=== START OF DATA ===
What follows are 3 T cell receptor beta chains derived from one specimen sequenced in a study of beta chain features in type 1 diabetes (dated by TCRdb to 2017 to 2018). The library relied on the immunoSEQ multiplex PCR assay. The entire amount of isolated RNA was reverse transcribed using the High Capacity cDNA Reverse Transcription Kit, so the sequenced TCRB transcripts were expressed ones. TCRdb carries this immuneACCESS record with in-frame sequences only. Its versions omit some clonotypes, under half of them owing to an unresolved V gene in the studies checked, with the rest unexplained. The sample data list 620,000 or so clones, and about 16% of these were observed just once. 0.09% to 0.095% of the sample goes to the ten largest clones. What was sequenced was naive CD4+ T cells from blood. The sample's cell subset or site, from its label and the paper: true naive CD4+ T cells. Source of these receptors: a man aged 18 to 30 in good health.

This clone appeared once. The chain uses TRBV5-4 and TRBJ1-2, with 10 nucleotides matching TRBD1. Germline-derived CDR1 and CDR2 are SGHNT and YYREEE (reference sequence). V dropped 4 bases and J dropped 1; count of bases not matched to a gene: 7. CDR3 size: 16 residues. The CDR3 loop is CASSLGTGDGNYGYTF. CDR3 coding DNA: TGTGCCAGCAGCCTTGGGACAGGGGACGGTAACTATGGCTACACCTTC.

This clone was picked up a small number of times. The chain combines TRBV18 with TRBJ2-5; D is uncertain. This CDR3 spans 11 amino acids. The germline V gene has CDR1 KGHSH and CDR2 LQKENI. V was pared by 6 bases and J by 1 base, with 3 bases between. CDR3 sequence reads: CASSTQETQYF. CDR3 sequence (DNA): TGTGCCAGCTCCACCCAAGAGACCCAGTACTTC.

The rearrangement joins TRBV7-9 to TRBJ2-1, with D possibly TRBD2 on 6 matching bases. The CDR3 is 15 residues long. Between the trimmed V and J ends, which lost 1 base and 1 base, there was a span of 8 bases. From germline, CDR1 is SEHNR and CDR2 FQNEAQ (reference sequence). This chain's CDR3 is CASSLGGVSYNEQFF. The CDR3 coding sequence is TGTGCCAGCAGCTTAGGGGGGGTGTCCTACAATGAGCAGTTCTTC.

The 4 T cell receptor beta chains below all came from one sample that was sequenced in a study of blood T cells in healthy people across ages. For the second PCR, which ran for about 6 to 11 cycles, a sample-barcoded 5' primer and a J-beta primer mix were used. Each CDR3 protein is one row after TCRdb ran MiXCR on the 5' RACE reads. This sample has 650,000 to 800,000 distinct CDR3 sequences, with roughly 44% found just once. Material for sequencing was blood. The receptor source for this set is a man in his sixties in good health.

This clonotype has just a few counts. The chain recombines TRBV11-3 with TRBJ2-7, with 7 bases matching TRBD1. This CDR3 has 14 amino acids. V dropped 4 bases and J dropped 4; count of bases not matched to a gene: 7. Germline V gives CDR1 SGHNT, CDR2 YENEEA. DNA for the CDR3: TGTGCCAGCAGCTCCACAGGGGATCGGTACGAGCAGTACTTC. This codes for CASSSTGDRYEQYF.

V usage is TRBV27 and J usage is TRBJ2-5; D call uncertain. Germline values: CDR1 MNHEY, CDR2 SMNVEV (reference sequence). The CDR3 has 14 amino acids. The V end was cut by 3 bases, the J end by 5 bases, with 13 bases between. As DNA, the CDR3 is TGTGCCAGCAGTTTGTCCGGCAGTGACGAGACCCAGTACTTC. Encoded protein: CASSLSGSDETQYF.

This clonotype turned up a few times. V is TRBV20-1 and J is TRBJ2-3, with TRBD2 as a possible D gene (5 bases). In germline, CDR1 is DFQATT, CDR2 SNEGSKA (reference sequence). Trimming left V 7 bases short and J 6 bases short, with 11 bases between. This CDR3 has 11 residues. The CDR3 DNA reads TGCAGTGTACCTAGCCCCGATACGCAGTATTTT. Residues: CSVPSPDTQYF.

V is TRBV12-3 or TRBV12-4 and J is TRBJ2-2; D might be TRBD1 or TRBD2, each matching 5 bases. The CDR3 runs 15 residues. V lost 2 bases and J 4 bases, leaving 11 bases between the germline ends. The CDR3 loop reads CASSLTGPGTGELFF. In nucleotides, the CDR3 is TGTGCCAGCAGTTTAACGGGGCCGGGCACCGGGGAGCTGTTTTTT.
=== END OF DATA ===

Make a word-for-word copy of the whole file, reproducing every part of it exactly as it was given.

What follows are 3 T cell receptor beta chains derived from one specimen sequenced in a study of beta chain features in type 1 diabetes (dated by TCRdb to 2017 to 2018). The library relied on the immunoSEQ multiplex PCR assay. The entire amount of isolated RNA was reverse transcribed using the High Capacity cDNA Reverse Transcription Kit, so the sequenced TCRB transcripts were expressed ones. TCRdb carries this immuneACCESS record with in-frame sequences only. Its versions omit some clonotypes, under half of them owing to an unresolved V gene in the studies checked, with the rest unexplained. The sample data list 620,000 or so clones, and about 16% of these were observed just once. 0.09% to 0.095% of the sample goes to the ten largest clones. What was sequenced was naive CD4+ T cells from blood. The sample's cell subset or site, from its label and the paper: true naive CD4+ T cells. Source of these receptors: a man aged 18 to 30 in good health.

This clone appeared once. The chain uses TRBV5-4 and TRBJ1-2, with 10 nucleotides matching TRBD1. Germline-derived CDR1 and CDR2 are SGHNT and YYREEE (reference sequence). V dropped 4 bases and J dropped 1; count of bases not matched to a gene: 7. CDR3 size: 16 residues. The CDR3 loop is CASSLGTGDGNYGYTF. CDR3 coding DNA: TGTGCCAGCAGCCTTGGGACAGGGGACGGTAACTATGGCTACACCTTC.

This clone was picked up a small number of times. The chain combines TRBV18 with TRBJ2-5; D is uncertain. This CDR3 spans 11 amino acids. The germline V gene has CDR1 KGHSH and CDR2 LQKENI. V was pared by 6 bases and J by 1 base, with 3 bases between. CDR3 sequence reads: CASSTQETQYF. CDR3 sequence (DNA): TGTGCCAGCTCCACCCAAGAGACCCAGTACTTC.

The rearrangement joins TRBV7-9 to TRBJ2-1, with D possibly TRBD2 on 6 matching bases. The CDR3 is 15 residues long. Between the trimmed V and J ends, which lost 1 base and 1 base, there was a span of 8 bases. From germline, CDR1 is SEHNR and CDR2 FQNEAQ (reference sequence). This chain's CDR3 is CASSLGGVSYNEQFF. The CDR3 coding sequence is TGTGCCAGCAGCTTAGGGGGGGTGTCCTACAATGAGCAGTTCTTC.

The 4 T cell receptor beta chains below all came from one sample that was sequenced in a study of blood T cells in healthy people across ages. For the second PCR, which ran for about 6 to 11 cycles, a sample-barcoded 5' primer and a J-beta primer mix were used. Each CDR3 protein is one row after TCRdb ran MiXCR on the 5' RACE reads. This sample has 650,000 to 800,000 distinct CDR3 sequences, with roughly 44% found just once. Material for sequencing was blood. The receptor source for this set is a man in his sixties in good health.

This clonotype has just a few counts. The chain recombines TRBV11-3 with TRBJ2-7, with 7 bases matching TRBD1. This CDR3 has 14 amino acids. V dropped 4 bases and J dropped 4; count of bases not matched to a gene: 7. Germline V gives CDR1 SGHNT, CDR2 YENEEA. DNA for the CDR3: TGTGCCAGCAGCTCCACAGGGGATCGGTACGAGCAGTACTTC. This codes for CASSSTGDRYEQYF.

V usage is TRBV27 and J usage is TRBJ2-5; D call uncertain. Germline values: CDR1 MNHEY, CDR2 SMNVEV (reference sequence). The CDR3 has 14 amino acids. The V end was cut by 3 bases, the J end by 5 bases, with 13 bases between. As DNA, the CDR3 is TGTGCCAGCAGTTTGTCCGGCAGTGACGAGACCCAGTACTTC. Encoded protein: CASSLSGSDETQYF.

This clonotype turned up a few times. V is TRBV20-1 and J is TRBJ2-3, with TRBD2 as a possible D gene (5 bases). In germline, CDR1 is DFQATT, CDR2 SNEGSKA (reference sequence). Trimming left V 7 bases short and J 6 bases short, with 11 bases between. This CDR3 has 11 residues. The CDR3 DNA reads TGCAGTGTACCTAGCCCCGATACGCAGTATTTT. Residues: CSVPSPDTQYF.

V is TRBV12-3 or TRBV12-4 and J is TRBJ2-2; D might be TRBD1 or TRBD2, each matching 5 bases. The CDR3 runs 15 residues. V lost 2 bases and J 4 bases, leaving 11 bases between the germline ends. The CDR3 loop reads CASSLTGPGTGELFF. In nucleotides, the CDR3 is TGTGCCAGCAGTTTAACGGGGCCGGGCACCGGGGAGCTGTTTTTT.